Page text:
Becket (1964 film)

1964 film by Peter Glenville

Becket is a 1964 film about the relationship between Thomas Becket and Henry II.

Directed by Peter Glenville. Written by Edward Anhalt, based on the play by Jean Anouilh.
A taste for wine and women made them friends. A sudden clash made them man and martyr… which led to murder!  (taglines)

DialogueEdit

King Henry II: Am I the strongest or am I not?
Thomas a Becket: You are today, but one must never drive one's enemy to despair; it makes him strong. Gentleness is better politics, it saps virility. A good occupational force must never crush. It must corrupt.

Brother Philip: Your Grace, there are armed men at the doors. I bolted the doors, but...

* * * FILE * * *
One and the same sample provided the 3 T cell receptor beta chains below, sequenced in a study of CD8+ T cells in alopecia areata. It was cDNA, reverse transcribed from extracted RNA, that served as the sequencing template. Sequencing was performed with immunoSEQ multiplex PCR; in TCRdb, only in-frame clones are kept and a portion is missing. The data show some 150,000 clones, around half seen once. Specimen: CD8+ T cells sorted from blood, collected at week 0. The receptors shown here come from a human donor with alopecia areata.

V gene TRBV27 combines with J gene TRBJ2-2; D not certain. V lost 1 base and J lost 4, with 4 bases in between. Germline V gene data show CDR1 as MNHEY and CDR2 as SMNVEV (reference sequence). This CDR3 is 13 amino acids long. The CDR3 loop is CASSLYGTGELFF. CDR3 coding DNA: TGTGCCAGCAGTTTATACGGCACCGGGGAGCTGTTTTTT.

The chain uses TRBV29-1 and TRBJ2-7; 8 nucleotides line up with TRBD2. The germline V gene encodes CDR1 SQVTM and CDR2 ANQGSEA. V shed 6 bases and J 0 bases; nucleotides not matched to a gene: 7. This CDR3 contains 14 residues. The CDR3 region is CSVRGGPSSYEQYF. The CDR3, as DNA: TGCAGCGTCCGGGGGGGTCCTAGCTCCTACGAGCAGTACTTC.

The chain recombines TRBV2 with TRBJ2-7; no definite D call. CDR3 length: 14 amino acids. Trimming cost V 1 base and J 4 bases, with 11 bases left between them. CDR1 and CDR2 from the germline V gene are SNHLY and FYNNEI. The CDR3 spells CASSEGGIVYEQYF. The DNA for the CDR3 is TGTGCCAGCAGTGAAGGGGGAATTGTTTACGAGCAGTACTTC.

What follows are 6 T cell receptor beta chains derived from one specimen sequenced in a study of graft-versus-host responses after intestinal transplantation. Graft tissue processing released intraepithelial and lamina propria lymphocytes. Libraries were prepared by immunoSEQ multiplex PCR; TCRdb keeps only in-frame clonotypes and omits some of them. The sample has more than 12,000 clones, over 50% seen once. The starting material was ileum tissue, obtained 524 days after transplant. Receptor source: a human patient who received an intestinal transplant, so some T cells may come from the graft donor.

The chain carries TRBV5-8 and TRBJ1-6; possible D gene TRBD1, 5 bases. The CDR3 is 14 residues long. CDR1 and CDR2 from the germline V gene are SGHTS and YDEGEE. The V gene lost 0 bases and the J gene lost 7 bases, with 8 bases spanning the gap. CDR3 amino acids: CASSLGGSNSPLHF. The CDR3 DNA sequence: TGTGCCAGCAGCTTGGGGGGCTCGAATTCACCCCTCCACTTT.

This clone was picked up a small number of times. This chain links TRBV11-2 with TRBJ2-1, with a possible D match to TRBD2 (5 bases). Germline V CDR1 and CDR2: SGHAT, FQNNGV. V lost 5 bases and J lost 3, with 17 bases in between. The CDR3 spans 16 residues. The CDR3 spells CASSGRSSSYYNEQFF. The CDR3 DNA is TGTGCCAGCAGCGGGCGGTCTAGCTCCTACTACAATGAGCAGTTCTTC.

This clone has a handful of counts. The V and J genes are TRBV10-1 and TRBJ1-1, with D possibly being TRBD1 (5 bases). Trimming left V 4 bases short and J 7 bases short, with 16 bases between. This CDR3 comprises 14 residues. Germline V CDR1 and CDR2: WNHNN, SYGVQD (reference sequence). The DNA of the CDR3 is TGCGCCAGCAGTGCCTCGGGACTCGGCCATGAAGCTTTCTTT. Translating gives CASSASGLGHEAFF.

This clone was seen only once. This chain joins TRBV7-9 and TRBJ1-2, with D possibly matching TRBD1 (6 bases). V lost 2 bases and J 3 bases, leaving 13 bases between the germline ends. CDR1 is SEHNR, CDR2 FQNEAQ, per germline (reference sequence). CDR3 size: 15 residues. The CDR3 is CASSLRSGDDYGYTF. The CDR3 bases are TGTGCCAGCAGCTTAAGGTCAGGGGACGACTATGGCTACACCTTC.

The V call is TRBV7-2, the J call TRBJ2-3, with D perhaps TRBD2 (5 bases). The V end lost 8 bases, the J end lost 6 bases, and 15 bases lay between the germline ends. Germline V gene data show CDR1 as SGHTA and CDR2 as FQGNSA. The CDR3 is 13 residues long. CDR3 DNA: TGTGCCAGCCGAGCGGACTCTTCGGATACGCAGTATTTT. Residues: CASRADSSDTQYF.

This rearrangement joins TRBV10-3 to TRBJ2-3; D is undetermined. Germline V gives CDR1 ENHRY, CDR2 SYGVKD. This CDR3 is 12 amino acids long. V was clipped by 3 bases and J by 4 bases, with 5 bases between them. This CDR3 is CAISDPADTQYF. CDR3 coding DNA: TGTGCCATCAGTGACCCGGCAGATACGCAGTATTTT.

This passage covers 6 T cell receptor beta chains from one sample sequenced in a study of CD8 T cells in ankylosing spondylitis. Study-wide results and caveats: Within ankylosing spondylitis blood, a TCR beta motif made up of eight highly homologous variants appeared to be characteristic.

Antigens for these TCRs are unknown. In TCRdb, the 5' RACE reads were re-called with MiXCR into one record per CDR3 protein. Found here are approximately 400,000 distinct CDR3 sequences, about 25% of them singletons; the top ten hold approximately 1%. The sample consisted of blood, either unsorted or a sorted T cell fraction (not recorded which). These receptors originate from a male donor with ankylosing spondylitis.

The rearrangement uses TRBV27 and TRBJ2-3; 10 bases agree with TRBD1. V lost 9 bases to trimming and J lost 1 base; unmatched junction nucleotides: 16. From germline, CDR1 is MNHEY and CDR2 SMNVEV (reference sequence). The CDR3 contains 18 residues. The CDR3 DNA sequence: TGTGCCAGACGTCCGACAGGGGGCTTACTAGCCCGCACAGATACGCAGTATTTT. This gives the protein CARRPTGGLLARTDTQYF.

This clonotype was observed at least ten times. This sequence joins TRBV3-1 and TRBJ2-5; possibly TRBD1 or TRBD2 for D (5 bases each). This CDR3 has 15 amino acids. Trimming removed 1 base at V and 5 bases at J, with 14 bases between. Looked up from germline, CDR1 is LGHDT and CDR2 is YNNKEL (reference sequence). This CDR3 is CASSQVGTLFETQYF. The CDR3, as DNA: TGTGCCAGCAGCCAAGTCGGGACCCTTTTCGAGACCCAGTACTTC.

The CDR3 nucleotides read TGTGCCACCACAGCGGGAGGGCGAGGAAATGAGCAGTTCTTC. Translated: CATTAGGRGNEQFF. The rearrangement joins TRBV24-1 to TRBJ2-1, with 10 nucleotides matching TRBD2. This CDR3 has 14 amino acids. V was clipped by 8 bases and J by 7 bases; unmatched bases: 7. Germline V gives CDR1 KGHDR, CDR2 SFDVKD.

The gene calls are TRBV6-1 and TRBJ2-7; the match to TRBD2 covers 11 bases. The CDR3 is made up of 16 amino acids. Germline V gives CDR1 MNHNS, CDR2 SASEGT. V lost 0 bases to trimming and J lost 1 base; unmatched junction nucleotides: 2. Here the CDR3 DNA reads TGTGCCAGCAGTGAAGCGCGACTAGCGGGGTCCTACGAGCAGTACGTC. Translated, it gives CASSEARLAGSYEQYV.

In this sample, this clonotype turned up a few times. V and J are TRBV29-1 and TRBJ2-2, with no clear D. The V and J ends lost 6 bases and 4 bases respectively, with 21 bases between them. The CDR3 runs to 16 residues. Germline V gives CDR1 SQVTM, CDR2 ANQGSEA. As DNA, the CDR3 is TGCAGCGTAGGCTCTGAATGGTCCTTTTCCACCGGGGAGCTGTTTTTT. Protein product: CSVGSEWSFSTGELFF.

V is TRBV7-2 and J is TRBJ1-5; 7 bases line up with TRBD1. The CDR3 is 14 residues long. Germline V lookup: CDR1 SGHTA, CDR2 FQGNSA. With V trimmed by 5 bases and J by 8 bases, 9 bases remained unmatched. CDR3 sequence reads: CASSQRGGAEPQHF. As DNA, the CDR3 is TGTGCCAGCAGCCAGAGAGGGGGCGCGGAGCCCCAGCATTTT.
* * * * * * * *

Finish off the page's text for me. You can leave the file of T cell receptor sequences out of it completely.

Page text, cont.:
Thomas a Becket: It's time for Vespers. Does one bolt the doors during Vespers? I've never heard of it.
Brother Philip: But, your Grace...
Thomas a Becket: Open them. Everything must be as it should be for divine service.

TaglinesEdit

  • A taste for wine and women made them friends. A sudden clash made them man and martyr...which led to murder!
  • An age of rampant lusts, abandon, runaway passions. An age brought bristling to life by two of the most exciting stars of our time!

CastEdit

External linksEdit

Wikipedia has an article about:
Wikimedia Commons has media related to: